Parents at the intensive care unit

Der ganz normale Wahnsinn


The birth of your child is one of the most important experiences of your life. The transition to parenthood is a major challenge, even with a normal birth. However, if the birth was accompanied by worries and a life-threatening situation for the mother or the child, parents are often overwhelmed with their worries and fears.

No parent is prepared for a premature birth, a congenital heart defect, another illness, or to visit the baby on the intensive care unit. The ups and downs during the stay on the intensive care unit, the worries about survival and the lack of closeness to the newborn leave their mark on the parents.

Sometimes you hardly recognize yourself and maybe you hear from friends or colleagues: "You have changed, I'm worried about you!" This mood is a normal reaction of your psyche to your experiences. Studies show that after a stressful birth and time in the intensive care unit, about 77% of the mothers develop post-traumatic stress disorder. This can be still felt up to four years after birth. 


After the intensive treatment

After intensive care, parents often report...

  • ... that they often feel unconcentrated, exhausted, tired, and yet energized.
  • ..that they have changed since their child was admitted in intensive care and sometimes do not recognize themselves.
  • ...that the experiences after the birth and the stay at intensive care unit often go through your mind without your control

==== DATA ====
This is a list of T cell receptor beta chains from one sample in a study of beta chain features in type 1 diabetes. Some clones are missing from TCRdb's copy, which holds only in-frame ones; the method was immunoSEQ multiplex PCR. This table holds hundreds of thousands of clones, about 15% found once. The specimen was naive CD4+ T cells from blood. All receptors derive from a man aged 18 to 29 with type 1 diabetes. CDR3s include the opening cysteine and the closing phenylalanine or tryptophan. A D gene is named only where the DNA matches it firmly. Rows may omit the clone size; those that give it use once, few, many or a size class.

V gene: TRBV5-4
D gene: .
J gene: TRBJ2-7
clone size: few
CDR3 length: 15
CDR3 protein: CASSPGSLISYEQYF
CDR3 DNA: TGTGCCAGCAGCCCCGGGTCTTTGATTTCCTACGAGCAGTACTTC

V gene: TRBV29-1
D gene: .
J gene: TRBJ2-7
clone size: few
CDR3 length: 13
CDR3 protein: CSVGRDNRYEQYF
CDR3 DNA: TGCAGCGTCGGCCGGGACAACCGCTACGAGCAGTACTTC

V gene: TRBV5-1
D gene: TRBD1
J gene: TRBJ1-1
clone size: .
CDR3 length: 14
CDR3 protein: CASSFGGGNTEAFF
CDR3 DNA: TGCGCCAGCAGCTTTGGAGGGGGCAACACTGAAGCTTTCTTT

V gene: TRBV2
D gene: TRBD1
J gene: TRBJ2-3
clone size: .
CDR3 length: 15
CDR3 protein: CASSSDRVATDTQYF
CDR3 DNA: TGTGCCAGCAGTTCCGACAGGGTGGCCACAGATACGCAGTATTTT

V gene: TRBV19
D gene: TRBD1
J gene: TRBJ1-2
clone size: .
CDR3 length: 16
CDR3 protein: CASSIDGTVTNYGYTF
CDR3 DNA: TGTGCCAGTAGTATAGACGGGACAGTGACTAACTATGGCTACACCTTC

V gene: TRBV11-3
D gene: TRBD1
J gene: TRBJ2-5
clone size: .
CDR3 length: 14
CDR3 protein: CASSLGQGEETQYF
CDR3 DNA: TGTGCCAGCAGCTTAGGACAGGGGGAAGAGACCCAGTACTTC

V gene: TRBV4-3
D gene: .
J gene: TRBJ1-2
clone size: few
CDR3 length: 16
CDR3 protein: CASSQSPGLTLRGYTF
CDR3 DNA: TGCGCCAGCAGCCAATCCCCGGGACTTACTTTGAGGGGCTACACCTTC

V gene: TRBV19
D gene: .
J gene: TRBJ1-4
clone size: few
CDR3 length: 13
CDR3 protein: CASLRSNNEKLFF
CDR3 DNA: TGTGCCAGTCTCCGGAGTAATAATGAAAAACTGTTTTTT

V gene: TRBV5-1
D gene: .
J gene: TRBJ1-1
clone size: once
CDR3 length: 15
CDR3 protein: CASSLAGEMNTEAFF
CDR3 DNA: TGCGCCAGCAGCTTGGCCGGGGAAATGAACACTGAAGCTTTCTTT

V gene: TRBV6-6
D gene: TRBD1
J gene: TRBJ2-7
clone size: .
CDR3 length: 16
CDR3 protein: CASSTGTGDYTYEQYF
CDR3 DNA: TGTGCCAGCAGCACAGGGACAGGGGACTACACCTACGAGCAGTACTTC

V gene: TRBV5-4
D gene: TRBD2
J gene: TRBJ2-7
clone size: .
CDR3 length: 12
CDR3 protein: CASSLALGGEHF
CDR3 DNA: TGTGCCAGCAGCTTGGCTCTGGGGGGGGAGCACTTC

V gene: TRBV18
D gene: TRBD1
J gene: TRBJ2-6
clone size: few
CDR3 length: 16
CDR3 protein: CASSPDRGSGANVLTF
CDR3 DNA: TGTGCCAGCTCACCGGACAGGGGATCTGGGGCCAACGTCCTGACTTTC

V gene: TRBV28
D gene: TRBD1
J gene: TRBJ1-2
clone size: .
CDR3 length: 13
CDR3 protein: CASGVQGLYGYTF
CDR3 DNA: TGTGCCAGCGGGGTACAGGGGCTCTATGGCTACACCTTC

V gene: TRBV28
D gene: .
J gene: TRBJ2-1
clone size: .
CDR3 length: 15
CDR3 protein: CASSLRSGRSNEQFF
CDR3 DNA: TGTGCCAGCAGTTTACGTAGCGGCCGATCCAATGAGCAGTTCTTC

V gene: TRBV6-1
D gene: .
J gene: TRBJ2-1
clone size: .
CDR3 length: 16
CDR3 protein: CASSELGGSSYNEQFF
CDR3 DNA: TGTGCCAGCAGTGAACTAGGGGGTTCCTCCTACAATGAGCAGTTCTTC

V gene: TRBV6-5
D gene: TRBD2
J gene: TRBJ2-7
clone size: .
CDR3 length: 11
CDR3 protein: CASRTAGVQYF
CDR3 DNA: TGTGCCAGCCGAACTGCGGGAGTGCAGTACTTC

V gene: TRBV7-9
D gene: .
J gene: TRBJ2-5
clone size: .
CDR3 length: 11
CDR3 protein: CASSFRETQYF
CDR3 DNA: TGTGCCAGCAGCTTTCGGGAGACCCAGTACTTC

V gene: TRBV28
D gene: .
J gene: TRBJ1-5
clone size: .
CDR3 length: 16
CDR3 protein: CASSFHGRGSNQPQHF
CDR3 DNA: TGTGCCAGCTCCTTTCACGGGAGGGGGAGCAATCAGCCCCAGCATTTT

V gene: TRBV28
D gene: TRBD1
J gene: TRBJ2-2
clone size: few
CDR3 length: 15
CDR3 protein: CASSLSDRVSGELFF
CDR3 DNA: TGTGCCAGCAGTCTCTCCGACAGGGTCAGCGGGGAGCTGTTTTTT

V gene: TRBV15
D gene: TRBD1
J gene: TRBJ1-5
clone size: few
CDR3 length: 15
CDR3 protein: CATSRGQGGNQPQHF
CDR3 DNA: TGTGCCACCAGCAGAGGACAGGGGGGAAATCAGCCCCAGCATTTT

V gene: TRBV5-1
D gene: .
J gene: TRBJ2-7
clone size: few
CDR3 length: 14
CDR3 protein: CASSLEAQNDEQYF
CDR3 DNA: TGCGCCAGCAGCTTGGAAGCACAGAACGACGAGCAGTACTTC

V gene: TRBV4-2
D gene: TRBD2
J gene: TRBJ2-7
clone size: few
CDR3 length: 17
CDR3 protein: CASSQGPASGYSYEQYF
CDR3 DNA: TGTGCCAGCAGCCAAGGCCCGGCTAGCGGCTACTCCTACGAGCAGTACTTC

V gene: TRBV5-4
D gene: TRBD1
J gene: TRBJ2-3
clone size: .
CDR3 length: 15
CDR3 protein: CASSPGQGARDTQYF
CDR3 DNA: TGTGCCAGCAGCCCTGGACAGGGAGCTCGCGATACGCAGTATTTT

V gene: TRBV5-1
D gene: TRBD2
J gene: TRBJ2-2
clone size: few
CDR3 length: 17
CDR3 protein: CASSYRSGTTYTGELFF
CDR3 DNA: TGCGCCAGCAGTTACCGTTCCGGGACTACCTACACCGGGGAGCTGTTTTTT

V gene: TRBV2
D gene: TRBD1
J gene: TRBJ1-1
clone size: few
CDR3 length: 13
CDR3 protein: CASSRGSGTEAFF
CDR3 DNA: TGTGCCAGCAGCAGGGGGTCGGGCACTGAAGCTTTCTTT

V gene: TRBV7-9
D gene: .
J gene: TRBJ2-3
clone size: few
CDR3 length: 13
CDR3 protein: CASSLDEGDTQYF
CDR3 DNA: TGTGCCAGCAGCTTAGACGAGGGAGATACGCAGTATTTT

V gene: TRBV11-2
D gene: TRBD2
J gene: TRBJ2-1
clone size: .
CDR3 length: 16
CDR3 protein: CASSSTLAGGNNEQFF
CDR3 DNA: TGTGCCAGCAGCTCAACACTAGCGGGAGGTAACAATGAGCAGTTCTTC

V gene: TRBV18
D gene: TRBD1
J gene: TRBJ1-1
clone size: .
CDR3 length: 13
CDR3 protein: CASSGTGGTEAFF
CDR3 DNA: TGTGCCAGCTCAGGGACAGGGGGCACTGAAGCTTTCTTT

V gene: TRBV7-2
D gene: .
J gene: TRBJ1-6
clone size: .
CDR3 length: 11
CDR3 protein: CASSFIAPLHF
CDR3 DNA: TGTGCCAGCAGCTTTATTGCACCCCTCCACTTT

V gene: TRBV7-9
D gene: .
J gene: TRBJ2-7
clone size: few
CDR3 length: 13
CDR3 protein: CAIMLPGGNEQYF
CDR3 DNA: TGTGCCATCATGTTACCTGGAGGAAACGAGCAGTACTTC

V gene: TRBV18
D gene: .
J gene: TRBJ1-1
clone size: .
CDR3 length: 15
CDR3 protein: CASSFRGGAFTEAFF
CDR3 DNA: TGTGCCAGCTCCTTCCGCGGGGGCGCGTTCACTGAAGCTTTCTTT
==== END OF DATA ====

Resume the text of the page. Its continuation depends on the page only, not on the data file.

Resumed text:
• … that the visits to the pediatrician or follow-up consultation are very emotional.
  • ... that they go through phases of loss of appetite or sleeping difficulties
  • …. that sometimes they have the impulse to cry, but no tears come.
  • …. that even on small occasions, tears come to their eyes without them being able to control it.
  • …. that they feel weak and empty.

Crisis Intervention: Hope for the Parents

Parents who have to deal with a birth crisis and the intensive care phase do not need classic psychotherapy in the narrower sense, but rather crisis intervention.
The difference its easy to describe. Psychotherapy is about working through past experiences that are currently causing you problems, such as childhood conflicts that lead to couple conflicts for example.

Crisis intervention is about a current crisis that has thrown you off track on your life path. In this form of psychological support, we give you a secure framework in which we can classify your experiences with you so that you can find balance and a stable ground in your life again.
We offer you support at a time when your ground is disappearing from under your feet. With us you will find a quiet atmosphere that you need to relax and leave the noise and hustle of the intensive care unit behind.

Since we have been following children who have spent their first months of life in an intensive care unit for 20 years, we know about the situation of your child. The situation during intensive care units and even after discharge are not easy to deal. Crisis intervention has proven to be effective on these situations.

Through early and targeted interventions, the trauma rate in mothers could be significantly reduced, the well-being improved and psychological health promoted. If you are currently reaching your limits, do not hesitate to contact us. 


Photo by zaya odeesho on Unsplash

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